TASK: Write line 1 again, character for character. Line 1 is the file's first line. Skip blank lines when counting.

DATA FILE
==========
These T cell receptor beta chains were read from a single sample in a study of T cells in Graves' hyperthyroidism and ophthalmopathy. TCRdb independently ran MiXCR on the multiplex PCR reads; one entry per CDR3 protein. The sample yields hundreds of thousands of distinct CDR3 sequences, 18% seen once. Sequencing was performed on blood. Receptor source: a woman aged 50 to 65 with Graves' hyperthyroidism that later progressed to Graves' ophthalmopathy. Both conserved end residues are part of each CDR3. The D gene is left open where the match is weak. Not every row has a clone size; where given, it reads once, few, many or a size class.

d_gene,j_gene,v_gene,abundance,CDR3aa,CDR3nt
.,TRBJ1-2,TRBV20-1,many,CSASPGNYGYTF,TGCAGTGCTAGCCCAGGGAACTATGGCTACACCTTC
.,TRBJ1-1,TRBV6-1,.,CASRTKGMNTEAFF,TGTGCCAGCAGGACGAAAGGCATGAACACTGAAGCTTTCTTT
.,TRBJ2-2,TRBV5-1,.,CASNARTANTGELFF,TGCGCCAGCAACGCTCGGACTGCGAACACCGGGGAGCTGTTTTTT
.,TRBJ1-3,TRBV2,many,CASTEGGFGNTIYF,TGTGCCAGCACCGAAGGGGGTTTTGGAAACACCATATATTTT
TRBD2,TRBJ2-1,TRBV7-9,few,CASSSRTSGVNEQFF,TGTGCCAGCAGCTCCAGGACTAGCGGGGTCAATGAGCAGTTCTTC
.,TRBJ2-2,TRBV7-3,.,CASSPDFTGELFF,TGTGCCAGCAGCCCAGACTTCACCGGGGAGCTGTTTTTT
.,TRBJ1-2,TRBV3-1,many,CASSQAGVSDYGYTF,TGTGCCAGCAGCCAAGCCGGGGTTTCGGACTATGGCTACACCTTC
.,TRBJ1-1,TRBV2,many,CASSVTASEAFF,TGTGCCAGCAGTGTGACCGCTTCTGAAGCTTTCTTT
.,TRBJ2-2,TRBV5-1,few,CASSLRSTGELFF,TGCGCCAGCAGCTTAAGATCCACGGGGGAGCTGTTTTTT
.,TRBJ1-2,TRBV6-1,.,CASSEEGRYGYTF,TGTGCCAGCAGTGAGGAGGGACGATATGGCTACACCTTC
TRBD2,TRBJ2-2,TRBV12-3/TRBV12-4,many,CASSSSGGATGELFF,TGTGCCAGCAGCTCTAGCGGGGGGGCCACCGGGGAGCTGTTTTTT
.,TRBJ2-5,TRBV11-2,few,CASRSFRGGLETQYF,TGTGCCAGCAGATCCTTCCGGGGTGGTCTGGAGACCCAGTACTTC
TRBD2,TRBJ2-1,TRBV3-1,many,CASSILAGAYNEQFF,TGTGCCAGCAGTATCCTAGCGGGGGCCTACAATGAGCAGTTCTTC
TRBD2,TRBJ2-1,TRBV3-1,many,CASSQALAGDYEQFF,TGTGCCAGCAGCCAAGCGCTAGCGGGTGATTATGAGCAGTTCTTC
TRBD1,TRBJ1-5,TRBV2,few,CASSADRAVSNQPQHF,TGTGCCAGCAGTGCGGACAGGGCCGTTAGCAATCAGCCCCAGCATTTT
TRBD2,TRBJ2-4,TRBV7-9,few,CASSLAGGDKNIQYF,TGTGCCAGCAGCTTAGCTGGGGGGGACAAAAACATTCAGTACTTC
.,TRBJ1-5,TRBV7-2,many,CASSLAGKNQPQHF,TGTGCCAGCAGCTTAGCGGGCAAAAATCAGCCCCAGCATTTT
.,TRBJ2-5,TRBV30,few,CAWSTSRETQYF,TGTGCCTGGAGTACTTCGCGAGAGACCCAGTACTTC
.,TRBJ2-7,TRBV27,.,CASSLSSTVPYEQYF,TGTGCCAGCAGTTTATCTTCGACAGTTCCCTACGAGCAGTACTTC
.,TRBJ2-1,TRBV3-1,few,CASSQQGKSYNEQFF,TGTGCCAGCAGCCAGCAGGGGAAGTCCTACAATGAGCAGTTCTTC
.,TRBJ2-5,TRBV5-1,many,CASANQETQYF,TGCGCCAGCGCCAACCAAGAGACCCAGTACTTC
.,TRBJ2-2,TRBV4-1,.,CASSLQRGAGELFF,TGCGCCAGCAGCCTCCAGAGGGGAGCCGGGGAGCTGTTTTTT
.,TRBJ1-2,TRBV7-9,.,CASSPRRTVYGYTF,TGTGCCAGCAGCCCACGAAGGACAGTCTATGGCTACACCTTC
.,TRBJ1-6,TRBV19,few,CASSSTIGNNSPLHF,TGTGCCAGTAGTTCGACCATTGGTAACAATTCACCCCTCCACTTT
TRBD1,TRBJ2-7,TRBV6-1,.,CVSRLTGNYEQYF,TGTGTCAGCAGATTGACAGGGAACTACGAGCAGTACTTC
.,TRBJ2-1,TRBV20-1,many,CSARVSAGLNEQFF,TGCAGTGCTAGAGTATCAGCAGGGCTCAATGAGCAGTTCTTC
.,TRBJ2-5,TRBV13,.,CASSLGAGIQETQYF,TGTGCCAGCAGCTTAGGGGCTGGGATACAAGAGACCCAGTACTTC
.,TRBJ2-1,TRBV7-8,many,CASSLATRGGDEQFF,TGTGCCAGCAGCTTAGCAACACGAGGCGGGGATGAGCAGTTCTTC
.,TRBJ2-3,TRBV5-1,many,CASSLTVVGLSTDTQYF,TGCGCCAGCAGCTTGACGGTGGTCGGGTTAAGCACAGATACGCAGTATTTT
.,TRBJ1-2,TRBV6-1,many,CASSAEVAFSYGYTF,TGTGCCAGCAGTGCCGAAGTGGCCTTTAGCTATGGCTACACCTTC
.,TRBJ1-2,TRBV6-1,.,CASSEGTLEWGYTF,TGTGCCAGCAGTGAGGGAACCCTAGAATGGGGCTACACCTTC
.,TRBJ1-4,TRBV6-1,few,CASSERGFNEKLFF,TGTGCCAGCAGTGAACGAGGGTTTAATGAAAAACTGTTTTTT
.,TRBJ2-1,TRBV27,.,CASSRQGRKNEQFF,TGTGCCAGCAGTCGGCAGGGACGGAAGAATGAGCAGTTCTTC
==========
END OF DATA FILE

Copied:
These T cell receptor beta chains were read from a single sample in a study of T cells in Graves' hyperthyroidism and ophthalmopathy. TCRdb independently ran MiXCR on the multiplex PCR reads; one entry per CDR3 protein. The sample yields hundreds of thousands of distinct CDR3 sequences, 18% seen once. Sequencing was performed on blood. Receptor source: a woman aged 50 to 65 with Graves' hyperthyroidism that later progressed to Graves' ophthalmopathy. Both conserved end residues are part of each CDR3. The D gene is left open where the match is weak. Not every row has a clone size; where given, it reads once, few, many or a size class.